Balochistan Diary: Chamalang project: bury the past, buy the future

Balochistan Diary: Chamalang project: bury the past, buy the future

By Saeed Minhas

Chamalang has many historic projections. This area was the scene of a major battlefield between tribal guerrillas and the army in September 1974. Tribal chiefs thought they would be able to crush the army onslaught by gathering their reserves in the rugged mountains of Chamalang. But equipped with traditional warfare skills and lesser arms, the Pakistan Army managed to teach the tribals a lesson.

Survivors of the six-day war that crushed more than 12,000 tribal women, children and guerrillas – mostly Marris, but also Lunis, Mengals and others – later fled to Afghanistan and were allowed to return only after getting a clean chit from state actors and state agencies in the 1990s.

The Marris, who reached an agreement with the army and the Lunis in December 2009 for resuming the Chamalang coalmines, are considered a breakaway faction of the main Marri tribes and are facing pressure from within their tribe to cut their ties with the army. But, so far, they are happy and are handling these pressures as long as the army stays there and they get their share of the “treasure” from the mines.

The presence of huge coal reserves was first discovered by the adventurous British Army in 1885, when they used to stop over, either on their way to attack Afghanistan or after sustaining repeated defeats in the Afghan lands – when the great game concept surfaced for the first time to block the Red Army from reaching the warm waters.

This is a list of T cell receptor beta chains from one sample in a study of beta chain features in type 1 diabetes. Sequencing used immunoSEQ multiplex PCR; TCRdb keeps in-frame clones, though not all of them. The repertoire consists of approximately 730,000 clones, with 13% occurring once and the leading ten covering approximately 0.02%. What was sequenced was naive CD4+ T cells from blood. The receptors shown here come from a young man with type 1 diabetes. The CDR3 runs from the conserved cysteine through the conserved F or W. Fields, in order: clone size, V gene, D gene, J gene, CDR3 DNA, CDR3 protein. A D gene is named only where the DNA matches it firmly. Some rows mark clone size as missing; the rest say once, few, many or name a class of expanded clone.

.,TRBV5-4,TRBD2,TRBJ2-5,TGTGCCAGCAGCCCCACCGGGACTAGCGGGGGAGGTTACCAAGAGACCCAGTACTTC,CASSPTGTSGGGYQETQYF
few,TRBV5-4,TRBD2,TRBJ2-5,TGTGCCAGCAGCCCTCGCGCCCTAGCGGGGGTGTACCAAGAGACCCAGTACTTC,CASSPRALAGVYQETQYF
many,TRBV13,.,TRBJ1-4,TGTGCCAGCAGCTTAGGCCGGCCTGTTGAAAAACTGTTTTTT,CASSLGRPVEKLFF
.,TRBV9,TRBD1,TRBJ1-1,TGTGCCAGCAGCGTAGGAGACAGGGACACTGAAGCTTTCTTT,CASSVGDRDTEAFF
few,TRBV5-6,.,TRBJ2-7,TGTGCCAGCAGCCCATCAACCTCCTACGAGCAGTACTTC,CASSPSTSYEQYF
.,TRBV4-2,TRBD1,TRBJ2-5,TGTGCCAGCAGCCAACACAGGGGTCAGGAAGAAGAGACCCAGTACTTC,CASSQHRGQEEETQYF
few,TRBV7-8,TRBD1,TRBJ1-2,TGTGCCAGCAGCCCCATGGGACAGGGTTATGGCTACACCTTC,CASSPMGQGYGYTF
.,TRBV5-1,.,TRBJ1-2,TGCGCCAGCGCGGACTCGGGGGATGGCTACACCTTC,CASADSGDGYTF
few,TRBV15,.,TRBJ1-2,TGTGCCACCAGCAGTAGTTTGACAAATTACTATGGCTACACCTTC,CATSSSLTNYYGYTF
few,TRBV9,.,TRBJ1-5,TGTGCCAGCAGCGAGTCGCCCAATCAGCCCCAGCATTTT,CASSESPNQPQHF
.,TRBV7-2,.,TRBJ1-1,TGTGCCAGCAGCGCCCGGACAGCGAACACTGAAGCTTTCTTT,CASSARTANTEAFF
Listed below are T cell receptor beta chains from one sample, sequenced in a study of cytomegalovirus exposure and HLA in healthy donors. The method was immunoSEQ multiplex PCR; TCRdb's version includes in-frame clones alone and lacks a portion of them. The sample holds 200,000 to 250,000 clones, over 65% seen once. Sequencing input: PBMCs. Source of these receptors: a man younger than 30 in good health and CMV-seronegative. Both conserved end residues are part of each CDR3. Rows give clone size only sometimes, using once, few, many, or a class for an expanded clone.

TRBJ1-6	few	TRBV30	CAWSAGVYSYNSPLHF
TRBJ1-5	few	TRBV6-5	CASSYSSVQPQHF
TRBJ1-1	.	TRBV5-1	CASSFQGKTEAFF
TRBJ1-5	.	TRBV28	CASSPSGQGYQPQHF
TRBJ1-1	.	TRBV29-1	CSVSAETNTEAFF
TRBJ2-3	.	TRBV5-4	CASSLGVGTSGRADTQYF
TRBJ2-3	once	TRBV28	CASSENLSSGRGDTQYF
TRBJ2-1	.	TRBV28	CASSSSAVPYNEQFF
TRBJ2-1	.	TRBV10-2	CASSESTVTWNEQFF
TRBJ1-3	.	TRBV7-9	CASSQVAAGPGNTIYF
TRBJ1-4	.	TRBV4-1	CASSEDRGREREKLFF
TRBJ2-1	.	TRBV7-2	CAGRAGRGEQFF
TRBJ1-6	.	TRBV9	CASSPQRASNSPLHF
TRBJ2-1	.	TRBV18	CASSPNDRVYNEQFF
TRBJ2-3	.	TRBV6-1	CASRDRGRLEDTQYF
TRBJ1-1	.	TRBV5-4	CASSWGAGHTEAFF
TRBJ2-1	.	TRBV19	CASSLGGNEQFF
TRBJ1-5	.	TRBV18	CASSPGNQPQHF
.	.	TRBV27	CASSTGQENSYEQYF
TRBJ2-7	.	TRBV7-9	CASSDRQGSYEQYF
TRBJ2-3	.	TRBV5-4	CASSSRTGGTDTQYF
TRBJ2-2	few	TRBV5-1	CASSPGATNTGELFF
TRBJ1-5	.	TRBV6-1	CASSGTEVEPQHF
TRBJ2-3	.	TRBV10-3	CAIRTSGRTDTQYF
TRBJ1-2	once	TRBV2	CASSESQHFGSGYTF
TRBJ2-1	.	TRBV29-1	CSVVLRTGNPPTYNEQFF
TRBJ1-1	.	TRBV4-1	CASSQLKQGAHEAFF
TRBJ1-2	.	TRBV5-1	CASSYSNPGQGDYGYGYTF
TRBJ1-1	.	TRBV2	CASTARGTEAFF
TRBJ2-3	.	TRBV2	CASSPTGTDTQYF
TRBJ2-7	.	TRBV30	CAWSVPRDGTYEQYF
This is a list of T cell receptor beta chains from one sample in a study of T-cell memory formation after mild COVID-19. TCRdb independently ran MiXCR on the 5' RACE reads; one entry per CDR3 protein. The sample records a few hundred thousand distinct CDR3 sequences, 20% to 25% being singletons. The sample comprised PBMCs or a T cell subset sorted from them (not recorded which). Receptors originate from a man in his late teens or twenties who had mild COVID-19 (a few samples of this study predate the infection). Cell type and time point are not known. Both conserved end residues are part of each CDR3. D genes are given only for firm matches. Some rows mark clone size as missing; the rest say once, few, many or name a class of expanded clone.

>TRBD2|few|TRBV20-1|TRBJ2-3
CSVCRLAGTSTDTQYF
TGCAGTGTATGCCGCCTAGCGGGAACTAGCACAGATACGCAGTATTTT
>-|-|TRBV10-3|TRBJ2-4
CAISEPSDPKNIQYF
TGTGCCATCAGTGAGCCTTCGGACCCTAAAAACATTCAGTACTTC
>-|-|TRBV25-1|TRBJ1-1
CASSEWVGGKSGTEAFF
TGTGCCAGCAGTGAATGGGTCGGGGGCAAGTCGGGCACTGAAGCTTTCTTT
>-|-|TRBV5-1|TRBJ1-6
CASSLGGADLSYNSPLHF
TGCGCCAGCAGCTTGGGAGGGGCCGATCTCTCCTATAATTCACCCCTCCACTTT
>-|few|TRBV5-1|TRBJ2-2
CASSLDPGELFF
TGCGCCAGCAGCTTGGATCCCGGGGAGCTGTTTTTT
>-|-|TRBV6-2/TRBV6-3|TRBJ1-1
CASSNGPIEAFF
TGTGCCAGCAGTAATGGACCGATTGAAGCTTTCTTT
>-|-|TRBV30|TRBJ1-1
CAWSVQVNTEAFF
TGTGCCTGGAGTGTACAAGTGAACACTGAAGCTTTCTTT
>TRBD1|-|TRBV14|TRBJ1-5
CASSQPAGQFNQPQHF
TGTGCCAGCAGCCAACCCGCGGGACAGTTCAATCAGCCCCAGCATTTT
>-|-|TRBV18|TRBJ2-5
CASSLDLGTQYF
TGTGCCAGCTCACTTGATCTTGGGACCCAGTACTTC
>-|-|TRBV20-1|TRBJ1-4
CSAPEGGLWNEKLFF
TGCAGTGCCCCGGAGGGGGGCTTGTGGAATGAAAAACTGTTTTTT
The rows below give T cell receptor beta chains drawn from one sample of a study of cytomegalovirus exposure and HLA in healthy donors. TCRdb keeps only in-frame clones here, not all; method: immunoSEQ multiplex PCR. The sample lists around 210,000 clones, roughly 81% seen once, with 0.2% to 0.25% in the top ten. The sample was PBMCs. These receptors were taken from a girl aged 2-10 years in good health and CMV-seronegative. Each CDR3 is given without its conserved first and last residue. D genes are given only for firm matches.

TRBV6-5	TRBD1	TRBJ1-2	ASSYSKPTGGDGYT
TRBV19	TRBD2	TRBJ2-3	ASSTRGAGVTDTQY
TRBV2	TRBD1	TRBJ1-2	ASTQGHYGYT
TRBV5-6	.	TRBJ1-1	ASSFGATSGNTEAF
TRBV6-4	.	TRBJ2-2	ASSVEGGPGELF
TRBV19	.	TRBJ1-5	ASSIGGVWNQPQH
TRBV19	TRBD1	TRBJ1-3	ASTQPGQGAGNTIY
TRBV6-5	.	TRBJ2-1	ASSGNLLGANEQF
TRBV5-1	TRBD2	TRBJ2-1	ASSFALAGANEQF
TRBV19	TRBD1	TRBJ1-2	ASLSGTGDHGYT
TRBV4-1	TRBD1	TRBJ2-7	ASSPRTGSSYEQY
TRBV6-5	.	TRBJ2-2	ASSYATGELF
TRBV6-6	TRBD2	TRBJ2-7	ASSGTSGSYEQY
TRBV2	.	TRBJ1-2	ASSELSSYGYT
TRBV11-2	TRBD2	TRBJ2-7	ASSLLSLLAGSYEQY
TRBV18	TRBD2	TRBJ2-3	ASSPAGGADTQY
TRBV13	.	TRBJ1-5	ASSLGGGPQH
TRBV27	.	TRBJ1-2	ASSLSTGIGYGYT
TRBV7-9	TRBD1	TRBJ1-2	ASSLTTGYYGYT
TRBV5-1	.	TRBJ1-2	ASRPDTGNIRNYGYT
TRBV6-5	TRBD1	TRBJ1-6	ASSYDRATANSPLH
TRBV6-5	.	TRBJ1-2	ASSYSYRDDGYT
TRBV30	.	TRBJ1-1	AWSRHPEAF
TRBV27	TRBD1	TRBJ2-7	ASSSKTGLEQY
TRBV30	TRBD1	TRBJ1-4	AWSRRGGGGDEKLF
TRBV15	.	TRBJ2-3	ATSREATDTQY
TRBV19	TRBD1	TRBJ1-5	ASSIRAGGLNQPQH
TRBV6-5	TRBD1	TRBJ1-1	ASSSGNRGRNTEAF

The Chamalang reserves, however, remained untapped until the 1980s when work started to extract “black gold” from these white mountains, but after the initial excavations, tribal rivalry halted it. Fighting between the Lunis (Pashtuns) and the Marris (Baloch) claimed 53 lives, as the Marris, being the owners of the land and the Lunis being peasants, developed differences over the ownership and profit sharing. The project remained shut for over 30 years.

In the post-Bugti scenario, when the army, along with the strong presence of the Frontier Constabulary had to enforce Musharraf’s iron-fist policy, they were approached by the locals to explore this ready-to-be-tapped project, and eventually they pushed the rivals to forget the past and cash the future. Finally, in December 2006, a tripartite agreement under the army’s supervision was reached in Quetta and the project started production again in early 2007, thus allowing economic activity in the area.

Since the beginning of 2007, more than two million metric tonnes of coal has been extracted from the Chamalang coalmines (worth over Rs 8.5 billion) and more than 70,000 people are employed for the project.